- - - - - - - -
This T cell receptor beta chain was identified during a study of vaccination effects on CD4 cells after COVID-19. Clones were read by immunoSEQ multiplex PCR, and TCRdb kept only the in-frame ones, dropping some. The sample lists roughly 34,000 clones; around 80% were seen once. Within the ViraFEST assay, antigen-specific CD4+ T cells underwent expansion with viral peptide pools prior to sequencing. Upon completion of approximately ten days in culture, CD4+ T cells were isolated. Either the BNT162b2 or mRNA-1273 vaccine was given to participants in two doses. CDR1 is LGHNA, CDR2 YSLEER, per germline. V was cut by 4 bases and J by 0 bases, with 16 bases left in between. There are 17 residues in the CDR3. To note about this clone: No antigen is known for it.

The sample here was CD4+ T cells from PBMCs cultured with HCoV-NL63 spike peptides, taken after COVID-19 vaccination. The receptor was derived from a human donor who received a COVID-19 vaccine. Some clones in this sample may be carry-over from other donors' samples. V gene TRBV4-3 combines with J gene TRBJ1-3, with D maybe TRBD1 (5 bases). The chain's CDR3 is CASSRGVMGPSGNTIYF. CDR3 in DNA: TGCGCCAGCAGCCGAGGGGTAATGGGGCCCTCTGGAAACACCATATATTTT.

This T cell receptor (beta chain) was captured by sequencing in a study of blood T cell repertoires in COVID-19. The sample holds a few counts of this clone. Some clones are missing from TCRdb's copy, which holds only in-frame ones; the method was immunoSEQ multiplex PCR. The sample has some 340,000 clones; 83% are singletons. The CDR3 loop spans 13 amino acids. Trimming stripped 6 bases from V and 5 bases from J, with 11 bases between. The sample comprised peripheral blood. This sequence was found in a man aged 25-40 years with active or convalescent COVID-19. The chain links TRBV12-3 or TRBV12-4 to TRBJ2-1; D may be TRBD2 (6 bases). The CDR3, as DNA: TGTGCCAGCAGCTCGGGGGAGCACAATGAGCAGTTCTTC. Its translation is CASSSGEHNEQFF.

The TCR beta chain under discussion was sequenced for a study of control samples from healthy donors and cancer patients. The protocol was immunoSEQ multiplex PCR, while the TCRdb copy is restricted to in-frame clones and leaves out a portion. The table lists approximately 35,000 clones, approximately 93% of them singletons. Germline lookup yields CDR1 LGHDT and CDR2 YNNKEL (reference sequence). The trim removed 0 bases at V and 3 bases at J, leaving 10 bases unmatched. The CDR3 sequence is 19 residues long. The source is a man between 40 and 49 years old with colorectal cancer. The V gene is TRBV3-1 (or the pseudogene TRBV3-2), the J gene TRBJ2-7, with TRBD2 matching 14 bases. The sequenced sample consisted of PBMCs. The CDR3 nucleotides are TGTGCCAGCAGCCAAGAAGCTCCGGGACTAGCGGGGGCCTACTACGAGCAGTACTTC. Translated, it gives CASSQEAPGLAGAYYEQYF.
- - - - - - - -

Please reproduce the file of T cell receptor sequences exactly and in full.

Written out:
This T cell receptor beta chain was identified during a study of vaccination effects on CD4 cells after COVID-19. Clones were read by immunoSEQ multiplex PCR, and TCRdb kept only the in-frame ones, dropping some. The sample lists roughly 34,000 clones; around 80% were seen once. Within the ViraFEST assay, antigen-specific CD4+ T cells underwent expansion with viral peptide pools prior to sequencing. Upon completion of approximately ten days in culture, CD4+ T cells were isolated. Either the BNT162b2 or mRNA-1273 vaccine was given to participants in two doses. CDR1 is LGHNA, CDR2 YSLEER, per germline. V was cut by 4 bases and J by 0 bases, with 16 bases left in between. There are 17 residues in the CDR3. To note about this clone: No antigen is known for it.

The sample here was CD4+ T cells from PBMCs cultured with HCoV-NL63 spike peptides, taken after COVID-19 vaccination. The receptor was derived from a human donor who received a COVID-19 vaccine. Some clones in this sample may be carry-over from other donors' samples. V gene TRBV4-3 combines with J gene TRBJ1-3, with D maybe TRBD1 (5 bases). The chain's CDR3 is CASSRGVMGPSGNTIYF. CDR3 in DNA: TGCGCCAGCAGCCGAGGGGTAATGGGGCCCTCTGGAAACACCATATATTTT.

This T cell receptor (beta chain) was captured by sequencing in a study of blood T cell repertoires in COVID-19. The sample holds a few counts of this clone. Some clones are missing from TCRdb's copy, which holds only in-frame ones; the method was immunoSEQ multiplex PCR. The sample has some 340,000 clones; 83% are singletons. The CDR3 loop spans 13 amino acids. Trimming stripped 6 bases from V and 5 bases from J, with 11 bases between. The sample comprised peripheral blood. This sequence was found in a man aged 25-40 years with active or convalescent COVID-19. The chain links TRBV12-3 or TRBV12-4 to TRBJ2-1; D may be TRBD2 (6 bases). The CDR3, as DNA: TGTGCCAGCAGCTCGGGGGAGCACAATGAGCAGTTCTTC. Its translation is CASSSGEHNEQFF.

The TCR beta chain under discussion was sequenced for a study of control samples from healthy donors and cancer patients. The protocol was immunoSEQ multiplex PCR, while the TCRdb copy is restricted to in-frame clones and leaves out a portion. The table lists approximately 35,000 clones, approximately 93% of them singletons. Germline lookup yields CDR1 LGHDT and CDR2 YNNKEL (reference sequence). The trim removed 0 bases at V and 3 bases at J, leaving 10 bases unmatched. The CDR3 sequence is 19 residues long. The source is a man between 40 and 49 years old with colorectal cancer. The V gene is TRBV3-1 (or the pseudogene TRBV3-2), the J gene TRBJ2-7, with TRBD2 matching 14 bases. The sequenced sample consisted of PBMCs. The CDR3 nucleotides are TGTGCCAGCAGCCAAGAAGCTCCGGGACTAGCGGGGGCCTACTACGAGCAGTACTTC. Translated, it gives CASSQEAPGLAGAYYEQYF.